An excerpt from Miracles: The Credibility of the New Testament Accounts, by Craig S. Keener. From Pneuma Review Fall 2013.
From Part 2, “Are Miracles Possible?”
Chapter 5, “Hume and Philosophic Questions”
The Circularity of Hume’s Approach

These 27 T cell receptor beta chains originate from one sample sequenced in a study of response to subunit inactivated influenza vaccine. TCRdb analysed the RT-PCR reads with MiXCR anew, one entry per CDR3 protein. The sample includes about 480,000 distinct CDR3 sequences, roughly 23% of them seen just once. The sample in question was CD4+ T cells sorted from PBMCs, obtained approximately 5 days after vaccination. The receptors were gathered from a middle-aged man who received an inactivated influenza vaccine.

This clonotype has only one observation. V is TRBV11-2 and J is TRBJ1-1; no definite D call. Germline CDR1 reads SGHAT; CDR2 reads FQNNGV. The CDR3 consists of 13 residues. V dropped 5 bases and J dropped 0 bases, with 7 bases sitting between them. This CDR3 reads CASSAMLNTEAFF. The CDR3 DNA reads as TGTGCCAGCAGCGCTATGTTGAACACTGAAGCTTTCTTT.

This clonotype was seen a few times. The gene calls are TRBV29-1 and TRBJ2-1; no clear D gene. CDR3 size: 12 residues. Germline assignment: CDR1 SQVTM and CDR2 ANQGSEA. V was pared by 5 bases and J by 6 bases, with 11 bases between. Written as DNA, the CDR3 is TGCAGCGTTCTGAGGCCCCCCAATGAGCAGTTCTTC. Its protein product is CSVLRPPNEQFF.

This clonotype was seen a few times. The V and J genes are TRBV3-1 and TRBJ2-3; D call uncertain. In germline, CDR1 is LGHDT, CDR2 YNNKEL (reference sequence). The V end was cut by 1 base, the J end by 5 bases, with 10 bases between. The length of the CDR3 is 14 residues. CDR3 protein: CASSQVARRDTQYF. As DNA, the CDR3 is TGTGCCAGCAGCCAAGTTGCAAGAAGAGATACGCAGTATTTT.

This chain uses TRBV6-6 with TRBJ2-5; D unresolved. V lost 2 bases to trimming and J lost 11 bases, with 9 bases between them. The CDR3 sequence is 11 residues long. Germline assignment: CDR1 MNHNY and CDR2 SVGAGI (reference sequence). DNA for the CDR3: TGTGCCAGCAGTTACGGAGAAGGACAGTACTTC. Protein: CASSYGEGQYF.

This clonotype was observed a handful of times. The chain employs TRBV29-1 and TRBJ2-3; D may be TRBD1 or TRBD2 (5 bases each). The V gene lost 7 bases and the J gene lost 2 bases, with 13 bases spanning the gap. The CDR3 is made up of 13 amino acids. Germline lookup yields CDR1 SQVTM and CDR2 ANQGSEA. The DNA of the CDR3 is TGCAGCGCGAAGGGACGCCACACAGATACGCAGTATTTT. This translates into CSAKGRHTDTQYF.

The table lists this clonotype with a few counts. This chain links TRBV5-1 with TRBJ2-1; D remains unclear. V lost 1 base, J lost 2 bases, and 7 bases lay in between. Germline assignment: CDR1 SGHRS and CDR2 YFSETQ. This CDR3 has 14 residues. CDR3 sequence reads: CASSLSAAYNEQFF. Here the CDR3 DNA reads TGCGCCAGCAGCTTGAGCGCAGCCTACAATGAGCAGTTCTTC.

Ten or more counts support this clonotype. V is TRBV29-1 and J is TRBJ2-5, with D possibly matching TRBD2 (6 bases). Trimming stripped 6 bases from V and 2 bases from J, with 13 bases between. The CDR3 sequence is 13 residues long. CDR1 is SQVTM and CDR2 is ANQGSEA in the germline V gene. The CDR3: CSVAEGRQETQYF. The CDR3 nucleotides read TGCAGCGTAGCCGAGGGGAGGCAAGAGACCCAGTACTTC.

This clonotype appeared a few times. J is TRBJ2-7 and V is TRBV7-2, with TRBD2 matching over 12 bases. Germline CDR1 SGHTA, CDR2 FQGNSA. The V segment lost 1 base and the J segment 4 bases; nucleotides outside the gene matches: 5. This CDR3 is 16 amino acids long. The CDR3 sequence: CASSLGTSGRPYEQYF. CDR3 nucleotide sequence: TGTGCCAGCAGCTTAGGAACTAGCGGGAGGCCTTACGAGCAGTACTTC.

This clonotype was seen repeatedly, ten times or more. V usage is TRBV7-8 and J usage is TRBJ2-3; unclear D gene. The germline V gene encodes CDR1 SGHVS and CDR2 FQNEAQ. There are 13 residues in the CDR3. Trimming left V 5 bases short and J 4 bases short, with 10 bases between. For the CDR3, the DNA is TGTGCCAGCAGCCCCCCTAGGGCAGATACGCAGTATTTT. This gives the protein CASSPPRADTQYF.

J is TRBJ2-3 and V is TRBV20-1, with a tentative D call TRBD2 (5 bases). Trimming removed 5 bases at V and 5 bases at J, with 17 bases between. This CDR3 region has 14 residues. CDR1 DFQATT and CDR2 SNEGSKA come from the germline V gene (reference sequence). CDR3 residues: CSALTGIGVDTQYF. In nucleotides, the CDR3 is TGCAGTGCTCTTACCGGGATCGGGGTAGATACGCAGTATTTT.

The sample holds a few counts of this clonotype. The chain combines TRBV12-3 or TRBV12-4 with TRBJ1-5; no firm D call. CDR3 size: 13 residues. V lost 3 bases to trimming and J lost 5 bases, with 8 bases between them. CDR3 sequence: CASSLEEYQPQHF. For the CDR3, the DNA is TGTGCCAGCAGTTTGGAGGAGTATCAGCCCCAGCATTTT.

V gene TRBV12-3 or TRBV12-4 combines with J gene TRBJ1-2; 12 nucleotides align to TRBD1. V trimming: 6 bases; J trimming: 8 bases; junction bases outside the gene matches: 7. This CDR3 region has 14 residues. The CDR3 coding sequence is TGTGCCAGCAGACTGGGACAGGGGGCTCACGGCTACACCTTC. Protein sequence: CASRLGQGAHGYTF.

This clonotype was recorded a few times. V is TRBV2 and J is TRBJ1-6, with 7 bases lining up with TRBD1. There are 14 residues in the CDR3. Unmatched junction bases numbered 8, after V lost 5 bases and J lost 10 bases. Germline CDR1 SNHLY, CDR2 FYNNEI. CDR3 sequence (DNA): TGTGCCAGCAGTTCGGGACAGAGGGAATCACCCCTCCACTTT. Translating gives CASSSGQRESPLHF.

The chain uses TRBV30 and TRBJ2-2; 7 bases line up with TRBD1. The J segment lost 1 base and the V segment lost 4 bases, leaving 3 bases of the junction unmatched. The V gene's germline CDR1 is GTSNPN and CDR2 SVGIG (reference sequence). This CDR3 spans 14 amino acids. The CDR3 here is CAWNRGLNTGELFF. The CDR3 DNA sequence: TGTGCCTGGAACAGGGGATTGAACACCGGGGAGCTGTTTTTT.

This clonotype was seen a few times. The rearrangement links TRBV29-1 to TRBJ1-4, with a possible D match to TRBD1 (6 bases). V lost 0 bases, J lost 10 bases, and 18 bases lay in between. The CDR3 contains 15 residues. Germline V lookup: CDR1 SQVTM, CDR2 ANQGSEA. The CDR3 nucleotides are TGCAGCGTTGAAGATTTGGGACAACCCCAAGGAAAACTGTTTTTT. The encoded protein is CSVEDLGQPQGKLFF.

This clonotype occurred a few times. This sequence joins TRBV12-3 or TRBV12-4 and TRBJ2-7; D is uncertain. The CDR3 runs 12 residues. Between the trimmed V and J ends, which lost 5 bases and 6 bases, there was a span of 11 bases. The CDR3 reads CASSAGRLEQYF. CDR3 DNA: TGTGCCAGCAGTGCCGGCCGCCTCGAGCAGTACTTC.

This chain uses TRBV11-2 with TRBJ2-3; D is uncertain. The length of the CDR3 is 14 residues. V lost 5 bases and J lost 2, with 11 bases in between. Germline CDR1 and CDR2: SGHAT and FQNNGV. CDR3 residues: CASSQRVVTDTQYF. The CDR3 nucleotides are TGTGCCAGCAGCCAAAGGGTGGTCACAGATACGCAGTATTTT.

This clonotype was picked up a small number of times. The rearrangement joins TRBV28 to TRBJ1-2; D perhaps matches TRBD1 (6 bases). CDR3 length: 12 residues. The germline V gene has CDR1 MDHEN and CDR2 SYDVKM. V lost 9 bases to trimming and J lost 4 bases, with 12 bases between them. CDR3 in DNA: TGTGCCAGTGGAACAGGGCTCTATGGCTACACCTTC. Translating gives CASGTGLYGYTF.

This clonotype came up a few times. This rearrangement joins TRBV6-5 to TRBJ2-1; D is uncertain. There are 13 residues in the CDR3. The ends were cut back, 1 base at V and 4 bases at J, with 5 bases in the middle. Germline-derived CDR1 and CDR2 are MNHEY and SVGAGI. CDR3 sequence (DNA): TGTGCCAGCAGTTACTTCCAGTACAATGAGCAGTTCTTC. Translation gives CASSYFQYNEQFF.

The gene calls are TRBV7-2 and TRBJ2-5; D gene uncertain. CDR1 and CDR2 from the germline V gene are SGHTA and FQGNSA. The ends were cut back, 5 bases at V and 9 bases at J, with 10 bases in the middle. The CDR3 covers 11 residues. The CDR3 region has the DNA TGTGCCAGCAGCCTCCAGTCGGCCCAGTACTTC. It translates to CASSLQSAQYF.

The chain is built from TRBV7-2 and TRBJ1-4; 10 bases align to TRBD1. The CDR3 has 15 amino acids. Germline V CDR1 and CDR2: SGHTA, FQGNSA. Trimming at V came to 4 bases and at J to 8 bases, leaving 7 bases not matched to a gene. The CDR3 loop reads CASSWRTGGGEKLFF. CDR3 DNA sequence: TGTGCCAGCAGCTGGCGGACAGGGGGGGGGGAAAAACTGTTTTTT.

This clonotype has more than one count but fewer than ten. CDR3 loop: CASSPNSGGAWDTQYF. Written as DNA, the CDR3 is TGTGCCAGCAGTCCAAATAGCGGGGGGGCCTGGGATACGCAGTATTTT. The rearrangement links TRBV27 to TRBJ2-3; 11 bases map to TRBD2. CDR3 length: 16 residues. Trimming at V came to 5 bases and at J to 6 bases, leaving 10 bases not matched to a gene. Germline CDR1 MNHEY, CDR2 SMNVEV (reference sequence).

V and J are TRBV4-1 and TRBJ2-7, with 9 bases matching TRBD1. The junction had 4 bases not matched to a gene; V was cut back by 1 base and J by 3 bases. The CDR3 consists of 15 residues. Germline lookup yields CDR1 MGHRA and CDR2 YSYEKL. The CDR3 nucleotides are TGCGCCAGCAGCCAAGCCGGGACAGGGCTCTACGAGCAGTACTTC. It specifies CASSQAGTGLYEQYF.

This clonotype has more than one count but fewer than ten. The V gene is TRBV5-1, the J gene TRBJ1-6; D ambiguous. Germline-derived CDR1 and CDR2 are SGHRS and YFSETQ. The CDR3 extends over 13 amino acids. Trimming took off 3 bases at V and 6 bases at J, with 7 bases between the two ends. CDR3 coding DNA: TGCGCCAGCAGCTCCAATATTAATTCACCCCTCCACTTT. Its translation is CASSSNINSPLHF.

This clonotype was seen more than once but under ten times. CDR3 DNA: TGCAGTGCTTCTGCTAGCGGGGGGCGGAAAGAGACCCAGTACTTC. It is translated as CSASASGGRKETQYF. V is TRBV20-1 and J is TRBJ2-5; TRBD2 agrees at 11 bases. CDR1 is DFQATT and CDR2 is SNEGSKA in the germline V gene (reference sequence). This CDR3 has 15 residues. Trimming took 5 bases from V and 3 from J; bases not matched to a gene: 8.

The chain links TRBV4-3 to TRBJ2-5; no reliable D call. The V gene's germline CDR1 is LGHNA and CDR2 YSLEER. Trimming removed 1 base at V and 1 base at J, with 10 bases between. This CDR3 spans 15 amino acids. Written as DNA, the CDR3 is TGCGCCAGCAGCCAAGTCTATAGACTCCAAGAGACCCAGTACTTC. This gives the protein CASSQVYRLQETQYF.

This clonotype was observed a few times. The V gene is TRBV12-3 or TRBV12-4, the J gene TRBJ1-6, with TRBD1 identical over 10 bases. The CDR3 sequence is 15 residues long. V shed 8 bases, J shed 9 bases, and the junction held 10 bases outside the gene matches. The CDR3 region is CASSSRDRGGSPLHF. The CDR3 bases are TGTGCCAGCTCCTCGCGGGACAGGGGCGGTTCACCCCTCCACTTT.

Houston challenges at length Hume’s belief that the general improbability of events in a particular class of event prejudges “the probability of the truth of an actual report of the event.”330 As I have been noting, Hume implies that he is arguing inductively. He actually, however, argues deductively based on a conclusion that rests on an inadequate range of data, partly because it has a priori excluded disagreeable evidence. Rather than allowing genuine induction based on evidence, Hume produced a deductive approach that a priori virtually excluded the evidence for miracles. He cites experience against experience—typical experience against rare experience, though both are attested by witnesses.331 As is frequently noted today (including above), Hume’s argument against miracles is thus circular, assuming what it claims to prove,332 an observation also offered by some of Hume’s contemporaries.333 His rejection of some experience on the grounds that it differs from usual experience actually contradicts his own empiricist tradition.334 The more genuinely inductive approach of English scientists of his era was to adjust research models and methods to accommodate new evidence from diverse phenomena, an approach that rendered their position immune to the arguments raised by the deists and Hume.335 Hume prevents his own argument from being falsified by rejecting evidence that contradicts his thesis. As Robert Larmer complains, Hume’s denial that any amount of evidence favoring miracles could ever be acceptable “commits him to holding that there are logically possible empirical events which no conceivable amount of positive evidence could ever confirm, but which a finite body of negative evidence disconfirms.” Hume at one point allows the relevance of empirical evidence for deciding the question but then contradicts his normal empirical approach by ruling it out of court.336